To calibrate the standard that “no rational trier of fact would have found proof of guilt,” we must factor in the overarching burden of proof — clear-and-convincing evidence — at the proper level of probability. Code § 19.2-327.5 (requiring a “finding of clear and convincing evidence” that the petitioner has proven the “allegations” in clause (vii), among others); Code § 19.2-327.3(A)(vii) (requiring the allegation, under oath, “that no rational trier of fact would have found proof of guilt”). As noted earlier, clear and convincing is higher than preponderance but lower than absolute certitude. See Black's Law Dictionary, supra, at 674. Lying within the spectrum between them, “clear and convincing evidence” must be convincing enough to render the assertion to be proved “highly probable or reasonably certain.” Id. (emphases added). “More likely than not” proof falls short of that standard, see In re: Watford, 295 Va. at ___, 809 S.E.2d at 657 n.12 (citation omitted), as does, all the more, a mere evidentiary equipoise.

Equally important, we must apply the statutory standard not simply to fragments of the evidence but to all of the evidence in the aggregate — including the testimony and exhibits at the original trial, any previous records from the original case, the facts proffered by the petitioner, the factual proffers in the Commonwealth's response,28 any records of pertinent evidentiary hearings, and any findings certified to us by a circuit court pursuant to a remand order. See id. at ___, 809 S.E.2d at 656-58 (citing Code § 19.2-327.5). The actual-innocence statutes require us to take all of the factual information, which is reviewed in its totality, and to test it under the clear-and-convincing standard. We do not limit our analysis to the arguments raised by the parties in the original trial. “In other words, the statute effectively requires us to draw our conclusion from a hypothetical new trial in which a rational factfinder hears all of the evidence in the aggregate ․” Id. at ___, 809 S.E.2d at 657. This admixture of old and new evidence necessarily means that the petitioner and the Commonwealth are free to assert their respective theories of innocence or guilt that correspond to their competing versions of the aggregate fact pattern.

3.

Applying these principles, we find that Brown has failed to prove by clear-and-convincing evidence that no rational factfinder would find him guilty of the murder of M.B.'s four-year-old son in light of the totality of the evidence now before us. Several reasons account for this failure of proof.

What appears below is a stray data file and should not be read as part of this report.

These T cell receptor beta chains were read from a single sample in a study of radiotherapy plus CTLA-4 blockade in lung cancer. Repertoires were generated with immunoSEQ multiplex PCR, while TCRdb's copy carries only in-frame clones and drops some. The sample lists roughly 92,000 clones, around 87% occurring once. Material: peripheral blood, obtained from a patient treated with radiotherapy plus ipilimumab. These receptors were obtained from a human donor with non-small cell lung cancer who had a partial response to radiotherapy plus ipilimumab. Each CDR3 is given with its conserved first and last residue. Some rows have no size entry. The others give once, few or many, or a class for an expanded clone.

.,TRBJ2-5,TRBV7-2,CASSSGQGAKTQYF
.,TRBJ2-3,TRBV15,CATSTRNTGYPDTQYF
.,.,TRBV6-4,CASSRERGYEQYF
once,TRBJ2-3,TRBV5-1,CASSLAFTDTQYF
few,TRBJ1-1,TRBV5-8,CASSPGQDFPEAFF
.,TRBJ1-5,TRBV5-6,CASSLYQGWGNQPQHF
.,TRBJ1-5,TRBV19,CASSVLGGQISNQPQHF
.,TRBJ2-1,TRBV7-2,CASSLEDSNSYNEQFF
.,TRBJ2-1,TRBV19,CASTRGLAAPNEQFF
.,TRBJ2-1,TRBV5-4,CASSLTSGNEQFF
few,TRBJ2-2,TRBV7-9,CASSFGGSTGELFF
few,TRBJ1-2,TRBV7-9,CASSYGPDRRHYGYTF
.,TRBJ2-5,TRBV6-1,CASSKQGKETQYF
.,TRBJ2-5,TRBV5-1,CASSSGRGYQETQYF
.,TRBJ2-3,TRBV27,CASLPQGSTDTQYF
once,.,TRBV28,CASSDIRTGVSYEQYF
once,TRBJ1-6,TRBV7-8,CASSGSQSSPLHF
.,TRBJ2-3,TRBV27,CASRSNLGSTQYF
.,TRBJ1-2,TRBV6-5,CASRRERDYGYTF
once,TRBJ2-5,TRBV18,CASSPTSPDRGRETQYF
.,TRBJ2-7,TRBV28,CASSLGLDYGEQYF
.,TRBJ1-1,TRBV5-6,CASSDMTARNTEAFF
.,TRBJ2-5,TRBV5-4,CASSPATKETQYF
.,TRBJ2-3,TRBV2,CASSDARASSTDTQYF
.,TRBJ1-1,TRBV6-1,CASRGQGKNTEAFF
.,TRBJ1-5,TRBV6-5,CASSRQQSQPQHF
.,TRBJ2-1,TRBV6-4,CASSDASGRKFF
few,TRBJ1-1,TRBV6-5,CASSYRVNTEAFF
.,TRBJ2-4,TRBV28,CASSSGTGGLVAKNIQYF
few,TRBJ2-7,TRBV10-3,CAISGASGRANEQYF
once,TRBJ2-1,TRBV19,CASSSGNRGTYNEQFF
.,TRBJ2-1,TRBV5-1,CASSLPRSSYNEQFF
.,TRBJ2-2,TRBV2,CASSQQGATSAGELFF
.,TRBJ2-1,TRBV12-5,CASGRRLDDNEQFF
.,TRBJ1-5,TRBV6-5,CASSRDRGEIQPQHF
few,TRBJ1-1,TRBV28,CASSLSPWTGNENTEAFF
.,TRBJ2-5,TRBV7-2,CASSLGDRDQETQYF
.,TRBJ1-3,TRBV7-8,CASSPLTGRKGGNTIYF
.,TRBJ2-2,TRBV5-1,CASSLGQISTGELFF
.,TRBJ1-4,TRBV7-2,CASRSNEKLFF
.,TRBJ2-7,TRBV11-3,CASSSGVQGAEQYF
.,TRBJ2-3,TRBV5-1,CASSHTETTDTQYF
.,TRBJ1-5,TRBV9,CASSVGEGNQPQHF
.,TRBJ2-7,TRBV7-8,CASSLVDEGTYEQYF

To begin with, Brown's theory of exoneration based upon Bode's DNA test results rests on a flawed assumption. Brown sees this as a rape and murder case. Because his DNA was not found on M.B.'s vaginal sample, Brown syllogizes that he cannot be the rapist, and thus, he cannot be the murderer of M.B.'s four-year-old son. Brown's syllogism falls apart on several levels.

This case is not and never was a rape case. Brown was never charged with rape, and M.B. never testified that she was raped. Nor did she testify to vaginal pain, injury, or trauma or offer any other physical evidence of nonconsensual intercourse. Neither the Commonwealth nor Brown mentioned the subject of rape in their opening statements or during the questioning of any of the witnesses. The subject of rape first appeared at trial during closing arguments when the Commonwealth told the jury that whether “[Brown] tried to rape [her] or did rape her[,] we will never know.” Trial Tr. at 402 (emphasis added). Brown's theory of actual innocence, to the extent that Bode's DNA test results have any weight at all, only proves, at best, that Brown did not vaginally rape M.B. Perhaps he did not do so. But that possibility does not prove that Brown did not bludgeon and stab M.B. almost to death and murder her child — either because she dared to refuse his sexual advances and he exploded his vengeance upon her and her child or because he violently, but unsuccessfully, attempted to rape M.B. and he murdered her child to eliminate the only witness to the crime.